One Size Does Not Fit All

Listening to the radio the other day, I caught the end of a programme about the civil service and ‘red tape’. The argument was that regulations were not as onerous as most people think they are, and that they benefit the country, on the whole. Michael Heseltine spoke and mentioned that two of our largest industries, the pharmaceutical and defence industries, are the most regulated and yet amongst the most successful sectors of industry.

It made me think. Both industries are very large, and both industries are well documented as able to make massive profits, so the time and effort invested in regulations and processes is well rewarded.

But, does this work for all companies?

This is where the one size does not fit all. I well remember when we ran our large design company and, during a previous economic downturn, we had to take the painful decision to make redundancies.

Prior to this, when this kind of action was required, it was able to be done quickly, minimising the pain to the majority of the staff. New regulations meant that we had to inform the entire workforce in advance of the fact that redundancies were going to happen.

We then had an upsetting time, whilst the staff agonised about who it was going to be, with people coming forward making their case for why it shouldn’t be them. A horrible, demoralising time for all. What might work for a workforce of over 200 people, did not work for an office with 50 people.

One size does not fit all in the world of branding too. I think back to sitting in meetings with slightly bewildered clients, as complicated branding ‘techno jargon’ was uttered and frankly feeling ashamed to have been a part of it. All very well for a savvy brand or marketing manager, but less so for a business owner who perhaps has never employed a design company before, let alone seen a brand dodecahedron.

If you create an ’emperor’s new clothes’ scenario, where the client pretends
to understand because of feeling embarrassed, you have failed, as an uncomfortable client is not the basis for a good relationship.

We are in the business of communication and as such, should ensure that the approach we take suits each individual client, rather than apply a formula to every client, regardless of size or experience.

Custom fit – not one size fits all.

Feeding a Hungry Machine in Difficult Times

They say that in business, to stand still is to go backwards. They also say, if in doubt, do nothing.

In these frightening times of economic downturn, where every positive line of action to protect investments appears to be blocked, I firmly believe that doing nothing is an inherently dangerous course of action to take.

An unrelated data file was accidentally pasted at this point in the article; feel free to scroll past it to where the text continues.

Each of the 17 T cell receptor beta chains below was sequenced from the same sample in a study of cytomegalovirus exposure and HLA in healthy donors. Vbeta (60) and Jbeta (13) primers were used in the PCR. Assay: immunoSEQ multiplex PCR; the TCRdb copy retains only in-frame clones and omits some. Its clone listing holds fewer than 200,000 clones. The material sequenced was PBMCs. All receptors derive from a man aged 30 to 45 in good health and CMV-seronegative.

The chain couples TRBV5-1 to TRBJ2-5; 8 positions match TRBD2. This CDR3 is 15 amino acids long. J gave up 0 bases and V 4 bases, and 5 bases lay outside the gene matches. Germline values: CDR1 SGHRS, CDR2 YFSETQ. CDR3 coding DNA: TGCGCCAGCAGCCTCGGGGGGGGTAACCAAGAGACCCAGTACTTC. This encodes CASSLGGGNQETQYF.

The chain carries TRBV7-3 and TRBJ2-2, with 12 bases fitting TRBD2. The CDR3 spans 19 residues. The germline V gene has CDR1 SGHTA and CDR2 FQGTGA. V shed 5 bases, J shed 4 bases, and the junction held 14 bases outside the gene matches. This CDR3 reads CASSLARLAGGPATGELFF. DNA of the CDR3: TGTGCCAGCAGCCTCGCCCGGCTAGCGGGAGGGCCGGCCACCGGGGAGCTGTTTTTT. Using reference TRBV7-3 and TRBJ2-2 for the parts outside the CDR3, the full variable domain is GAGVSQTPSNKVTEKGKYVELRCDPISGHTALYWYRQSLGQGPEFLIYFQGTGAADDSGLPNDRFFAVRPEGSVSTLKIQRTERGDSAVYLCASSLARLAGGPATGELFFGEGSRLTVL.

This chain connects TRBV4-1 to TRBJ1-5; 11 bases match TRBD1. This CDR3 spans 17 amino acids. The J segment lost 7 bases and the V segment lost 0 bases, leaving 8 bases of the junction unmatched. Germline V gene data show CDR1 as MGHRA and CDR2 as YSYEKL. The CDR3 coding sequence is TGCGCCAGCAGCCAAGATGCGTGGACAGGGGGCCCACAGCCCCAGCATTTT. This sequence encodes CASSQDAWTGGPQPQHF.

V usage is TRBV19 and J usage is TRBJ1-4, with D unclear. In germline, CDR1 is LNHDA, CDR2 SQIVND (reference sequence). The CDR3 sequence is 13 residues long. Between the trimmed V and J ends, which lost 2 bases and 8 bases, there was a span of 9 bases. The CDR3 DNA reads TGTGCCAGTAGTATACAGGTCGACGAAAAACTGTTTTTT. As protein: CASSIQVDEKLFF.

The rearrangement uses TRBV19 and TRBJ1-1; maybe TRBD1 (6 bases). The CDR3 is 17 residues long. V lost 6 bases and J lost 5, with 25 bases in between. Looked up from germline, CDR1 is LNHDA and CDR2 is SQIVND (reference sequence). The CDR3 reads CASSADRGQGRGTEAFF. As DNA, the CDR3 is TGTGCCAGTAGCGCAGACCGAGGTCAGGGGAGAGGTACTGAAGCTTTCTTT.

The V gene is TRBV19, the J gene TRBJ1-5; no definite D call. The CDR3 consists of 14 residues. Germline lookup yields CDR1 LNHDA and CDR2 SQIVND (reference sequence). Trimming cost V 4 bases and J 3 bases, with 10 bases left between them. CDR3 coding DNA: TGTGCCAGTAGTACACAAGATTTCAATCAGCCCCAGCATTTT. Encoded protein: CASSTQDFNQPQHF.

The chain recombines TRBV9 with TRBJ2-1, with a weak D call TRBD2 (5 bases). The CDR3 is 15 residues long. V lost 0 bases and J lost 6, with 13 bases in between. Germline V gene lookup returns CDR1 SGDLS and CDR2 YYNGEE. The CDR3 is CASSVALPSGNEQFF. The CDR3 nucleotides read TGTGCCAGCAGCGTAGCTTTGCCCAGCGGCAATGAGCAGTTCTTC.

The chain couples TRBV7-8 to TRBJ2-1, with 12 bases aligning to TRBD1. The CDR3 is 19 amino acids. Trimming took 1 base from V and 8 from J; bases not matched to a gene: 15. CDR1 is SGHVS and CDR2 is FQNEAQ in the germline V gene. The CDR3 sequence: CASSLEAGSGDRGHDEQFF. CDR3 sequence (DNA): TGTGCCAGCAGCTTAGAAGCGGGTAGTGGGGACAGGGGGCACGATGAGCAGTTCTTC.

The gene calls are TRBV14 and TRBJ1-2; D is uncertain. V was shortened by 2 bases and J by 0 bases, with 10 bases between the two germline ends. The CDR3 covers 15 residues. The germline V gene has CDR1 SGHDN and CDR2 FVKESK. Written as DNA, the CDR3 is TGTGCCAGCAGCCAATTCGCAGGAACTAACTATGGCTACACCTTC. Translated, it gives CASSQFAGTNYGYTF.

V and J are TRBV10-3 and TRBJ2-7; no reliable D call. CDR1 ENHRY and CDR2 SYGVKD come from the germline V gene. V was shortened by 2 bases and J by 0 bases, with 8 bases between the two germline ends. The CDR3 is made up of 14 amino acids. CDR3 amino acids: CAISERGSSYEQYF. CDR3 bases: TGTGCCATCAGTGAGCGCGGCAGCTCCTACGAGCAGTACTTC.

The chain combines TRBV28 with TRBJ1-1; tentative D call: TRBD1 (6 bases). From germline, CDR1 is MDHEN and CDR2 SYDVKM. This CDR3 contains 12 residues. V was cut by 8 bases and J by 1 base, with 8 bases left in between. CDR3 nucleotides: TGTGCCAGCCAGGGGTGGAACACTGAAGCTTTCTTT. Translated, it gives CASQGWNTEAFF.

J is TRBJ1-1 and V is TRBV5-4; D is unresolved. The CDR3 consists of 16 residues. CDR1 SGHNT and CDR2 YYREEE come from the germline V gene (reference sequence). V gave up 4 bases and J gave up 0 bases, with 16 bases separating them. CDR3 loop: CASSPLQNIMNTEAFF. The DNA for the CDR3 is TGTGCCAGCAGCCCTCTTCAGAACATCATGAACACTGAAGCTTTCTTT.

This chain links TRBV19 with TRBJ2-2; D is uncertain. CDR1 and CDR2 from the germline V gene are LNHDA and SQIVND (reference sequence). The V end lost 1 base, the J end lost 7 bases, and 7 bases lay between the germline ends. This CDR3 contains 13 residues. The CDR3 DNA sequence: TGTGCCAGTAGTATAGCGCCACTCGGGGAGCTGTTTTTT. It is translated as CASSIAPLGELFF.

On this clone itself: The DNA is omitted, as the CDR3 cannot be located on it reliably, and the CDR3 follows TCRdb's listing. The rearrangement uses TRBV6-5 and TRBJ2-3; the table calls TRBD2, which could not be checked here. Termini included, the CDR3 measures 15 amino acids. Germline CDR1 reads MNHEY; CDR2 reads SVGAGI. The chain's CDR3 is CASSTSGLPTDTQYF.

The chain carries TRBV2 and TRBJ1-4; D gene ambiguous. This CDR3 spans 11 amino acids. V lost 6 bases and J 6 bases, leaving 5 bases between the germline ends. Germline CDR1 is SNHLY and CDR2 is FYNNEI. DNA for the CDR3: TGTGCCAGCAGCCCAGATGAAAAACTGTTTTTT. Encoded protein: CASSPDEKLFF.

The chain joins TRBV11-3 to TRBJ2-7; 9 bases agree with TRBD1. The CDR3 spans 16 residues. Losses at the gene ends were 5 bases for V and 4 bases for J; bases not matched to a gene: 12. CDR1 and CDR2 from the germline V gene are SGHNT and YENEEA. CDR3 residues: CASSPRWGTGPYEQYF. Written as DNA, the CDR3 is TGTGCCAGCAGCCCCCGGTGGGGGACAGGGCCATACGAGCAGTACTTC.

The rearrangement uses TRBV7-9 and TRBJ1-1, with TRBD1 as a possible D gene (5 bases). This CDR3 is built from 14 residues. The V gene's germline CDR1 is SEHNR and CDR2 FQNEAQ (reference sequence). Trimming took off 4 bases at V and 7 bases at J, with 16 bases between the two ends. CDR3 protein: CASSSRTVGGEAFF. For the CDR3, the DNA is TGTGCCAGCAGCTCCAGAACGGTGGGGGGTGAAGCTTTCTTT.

I totally agree with the financial advisers when they say that people should hold onto shares, if they can, until the markets begin their inevitable recovery. I also agree that people shouldn’t sell property for a while, unless absolutely necessary.

As far as the commercial world goes, this, in my opinion, is a time for action. The cake may be smaller but that is a greater incentive to want a bigger slice of it. Most businesses, whether small medium or large have hungry machines to feed, in terms of their staff, premises and equipment costs. Under this kind of pressure, companies will need support, they will need to join forces with ‘like minded’ people and they will need to think laterally about how they stay in business and go forward.

I am not advocating throwing massive budgets at marketing communications but I do feel that, with a little creative thought, companies can open up new opportunities or make more of existing ones.

Business plans are useless if they are written and then confined to a desk drawer to gather dust. What I advocate, is an ‘action plan’ that lives up to its name. A plan that identifies what the company needs to do to feed that hungry machine and to ensure its growth and prosperity. It must have clearly described objectives, action deadlines and clear lines of responsibility for each individual action. Everybody in the business should be encouraged to sign onto the plan and it should be re-visited at regular intervals to ensure that it is being implemented. If the plan is not working – change it.